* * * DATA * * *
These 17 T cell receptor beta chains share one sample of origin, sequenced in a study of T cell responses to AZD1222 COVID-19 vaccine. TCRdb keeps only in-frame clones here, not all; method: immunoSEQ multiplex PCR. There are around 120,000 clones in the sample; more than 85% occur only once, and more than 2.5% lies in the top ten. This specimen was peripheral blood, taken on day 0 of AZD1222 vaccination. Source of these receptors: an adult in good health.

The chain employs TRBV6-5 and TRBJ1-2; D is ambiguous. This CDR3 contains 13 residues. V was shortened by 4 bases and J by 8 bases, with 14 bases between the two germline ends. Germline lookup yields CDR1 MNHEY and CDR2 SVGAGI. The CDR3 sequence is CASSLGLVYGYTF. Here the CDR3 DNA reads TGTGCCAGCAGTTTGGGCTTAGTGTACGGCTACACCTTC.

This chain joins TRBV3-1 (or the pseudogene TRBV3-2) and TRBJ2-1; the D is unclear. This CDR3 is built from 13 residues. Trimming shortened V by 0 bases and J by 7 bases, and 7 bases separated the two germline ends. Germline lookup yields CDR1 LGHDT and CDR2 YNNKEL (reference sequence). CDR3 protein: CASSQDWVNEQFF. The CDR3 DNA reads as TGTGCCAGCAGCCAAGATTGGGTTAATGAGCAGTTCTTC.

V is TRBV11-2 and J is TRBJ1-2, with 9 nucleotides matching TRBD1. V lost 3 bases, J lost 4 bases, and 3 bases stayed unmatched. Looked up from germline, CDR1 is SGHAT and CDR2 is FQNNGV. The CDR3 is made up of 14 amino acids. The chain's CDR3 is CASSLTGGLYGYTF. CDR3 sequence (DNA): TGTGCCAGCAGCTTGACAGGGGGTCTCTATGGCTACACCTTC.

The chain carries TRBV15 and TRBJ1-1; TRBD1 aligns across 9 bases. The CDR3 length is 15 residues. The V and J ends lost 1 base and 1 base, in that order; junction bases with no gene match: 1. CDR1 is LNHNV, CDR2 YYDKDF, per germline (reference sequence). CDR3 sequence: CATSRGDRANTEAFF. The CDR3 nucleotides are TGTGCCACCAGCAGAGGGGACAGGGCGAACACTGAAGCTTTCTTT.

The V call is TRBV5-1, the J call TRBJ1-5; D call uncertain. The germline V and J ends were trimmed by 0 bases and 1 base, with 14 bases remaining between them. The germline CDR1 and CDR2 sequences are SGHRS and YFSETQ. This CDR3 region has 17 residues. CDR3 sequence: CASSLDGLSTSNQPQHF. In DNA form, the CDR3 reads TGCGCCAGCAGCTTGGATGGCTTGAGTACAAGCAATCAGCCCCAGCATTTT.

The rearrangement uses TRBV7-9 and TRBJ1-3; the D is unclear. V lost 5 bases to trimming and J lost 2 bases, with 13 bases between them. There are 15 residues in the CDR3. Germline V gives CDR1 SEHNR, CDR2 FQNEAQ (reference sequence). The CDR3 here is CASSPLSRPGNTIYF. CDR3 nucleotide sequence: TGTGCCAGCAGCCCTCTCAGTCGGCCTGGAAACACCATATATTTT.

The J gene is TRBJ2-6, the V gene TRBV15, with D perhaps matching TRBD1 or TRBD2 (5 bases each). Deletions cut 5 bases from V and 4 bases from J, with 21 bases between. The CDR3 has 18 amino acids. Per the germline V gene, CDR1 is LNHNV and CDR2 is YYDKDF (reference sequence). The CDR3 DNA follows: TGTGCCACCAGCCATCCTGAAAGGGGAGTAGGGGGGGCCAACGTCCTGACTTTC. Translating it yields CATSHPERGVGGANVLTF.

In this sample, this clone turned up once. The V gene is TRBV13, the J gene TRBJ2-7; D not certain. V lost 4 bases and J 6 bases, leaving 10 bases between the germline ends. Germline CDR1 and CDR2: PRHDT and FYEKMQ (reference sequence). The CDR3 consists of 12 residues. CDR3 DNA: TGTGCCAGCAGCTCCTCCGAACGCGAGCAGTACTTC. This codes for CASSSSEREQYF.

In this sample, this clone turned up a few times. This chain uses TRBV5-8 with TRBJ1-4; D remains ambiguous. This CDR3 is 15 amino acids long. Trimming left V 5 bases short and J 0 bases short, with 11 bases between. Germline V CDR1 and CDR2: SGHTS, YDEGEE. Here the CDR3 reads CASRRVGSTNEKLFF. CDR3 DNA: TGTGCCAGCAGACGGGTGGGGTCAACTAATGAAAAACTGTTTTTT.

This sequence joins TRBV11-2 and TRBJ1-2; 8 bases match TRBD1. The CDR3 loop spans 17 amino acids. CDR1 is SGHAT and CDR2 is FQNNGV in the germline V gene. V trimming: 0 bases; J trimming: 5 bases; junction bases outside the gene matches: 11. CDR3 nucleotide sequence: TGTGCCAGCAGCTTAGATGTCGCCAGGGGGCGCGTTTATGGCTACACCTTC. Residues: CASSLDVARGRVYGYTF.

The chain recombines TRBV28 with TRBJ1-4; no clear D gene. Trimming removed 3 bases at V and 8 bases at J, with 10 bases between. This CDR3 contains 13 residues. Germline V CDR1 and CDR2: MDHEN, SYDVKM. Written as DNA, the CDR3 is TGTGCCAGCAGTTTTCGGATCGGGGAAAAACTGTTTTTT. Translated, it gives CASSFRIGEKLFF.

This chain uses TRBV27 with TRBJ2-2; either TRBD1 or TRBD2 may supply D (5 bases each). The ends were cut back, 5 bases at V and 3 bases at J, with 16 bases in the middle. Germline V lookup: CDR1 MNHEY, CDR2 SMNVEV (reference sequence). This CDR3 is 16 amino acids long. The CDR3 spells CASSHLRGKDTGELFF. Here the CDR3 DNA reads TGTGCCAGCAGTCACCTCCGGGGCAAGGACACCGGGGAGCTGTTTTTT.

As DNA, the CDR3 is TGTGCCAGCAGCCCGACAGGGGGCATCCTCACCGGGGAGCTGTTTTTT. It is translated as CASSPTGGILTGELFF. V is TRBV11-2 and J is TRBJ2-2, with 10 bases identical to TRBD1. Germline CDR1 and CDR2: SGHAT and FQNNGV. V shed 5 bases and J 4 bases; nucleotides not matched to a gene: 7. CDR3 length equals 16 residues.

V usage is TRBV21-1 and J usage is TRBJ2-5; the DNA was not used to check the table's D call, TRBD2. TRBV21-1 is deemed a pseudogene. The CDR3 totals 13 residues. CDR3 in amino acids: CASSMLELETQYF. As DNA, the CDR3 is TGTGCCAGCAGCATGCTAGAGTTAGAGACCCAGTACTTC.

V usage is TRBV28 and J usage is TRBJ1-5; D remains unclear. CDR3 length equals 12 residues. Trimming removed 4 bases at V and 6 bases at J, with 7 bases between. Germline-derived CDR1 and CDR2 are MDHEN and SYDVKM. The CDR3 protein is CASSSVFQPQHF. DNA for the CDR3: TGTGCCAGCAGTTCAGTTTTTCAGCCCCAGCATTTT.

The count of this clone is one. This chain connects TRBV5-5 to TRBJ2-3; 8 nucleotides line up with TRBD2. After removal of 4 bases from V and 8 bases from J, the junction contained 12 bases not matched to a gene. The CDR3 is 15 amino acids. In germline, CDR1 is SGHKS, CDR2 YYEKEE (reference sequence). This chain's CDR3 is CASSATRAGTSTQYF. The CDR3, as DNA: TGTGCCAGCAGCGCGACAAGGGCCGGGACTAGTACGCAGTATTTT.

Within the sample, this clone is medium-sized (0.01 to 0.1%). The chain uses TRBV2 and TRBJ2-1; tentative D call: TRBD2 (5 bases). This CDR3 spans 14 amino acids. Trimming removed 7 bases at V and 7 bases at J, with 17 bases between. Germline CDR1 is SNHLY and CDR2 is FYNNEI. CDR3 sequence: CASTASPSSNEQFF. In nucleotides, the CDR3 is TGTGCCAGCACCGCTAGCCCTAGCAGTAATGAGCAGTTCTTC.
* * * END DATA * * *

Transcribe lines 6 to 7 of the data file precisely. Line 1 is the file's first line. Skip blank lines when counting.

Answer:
The V call is TRBV5-1, the J call TRBJ1-5; D call uncertain. The germline V and J ends were trimmed by 0 bases and 1 base, with 14 bases remaining between them. The germline CDR1 and CDR2 sequences are SGHRS and YFSETQ. This CDR3 region has 17 residues. CDR3 sequence: CASSLDGLSTSNQPQHF. In DNA form, the CDR3 reads TGCGCCAGCAGCTTGGATGGCTTGAGTACAAGCAATCAGCCCCAGCATTTT.

The rearrangement uses TRBV7-9 and TRBJ1-3; the D is unclear. V lost 5 bases to trimming and J lost 2 bases, with 13 bases between them. There are 15 residues in the CDR3. Germline V gives CDR1 SEHNR, CDR2 FQNEAQ (reference sequence). The CDR3 here is CASSPLSRPGNTIYF. CDR3 nucleotide sequence: TGTGCCAGCAGCCCTCTCAGTCGGCCTGGAAACACCATATATTTT.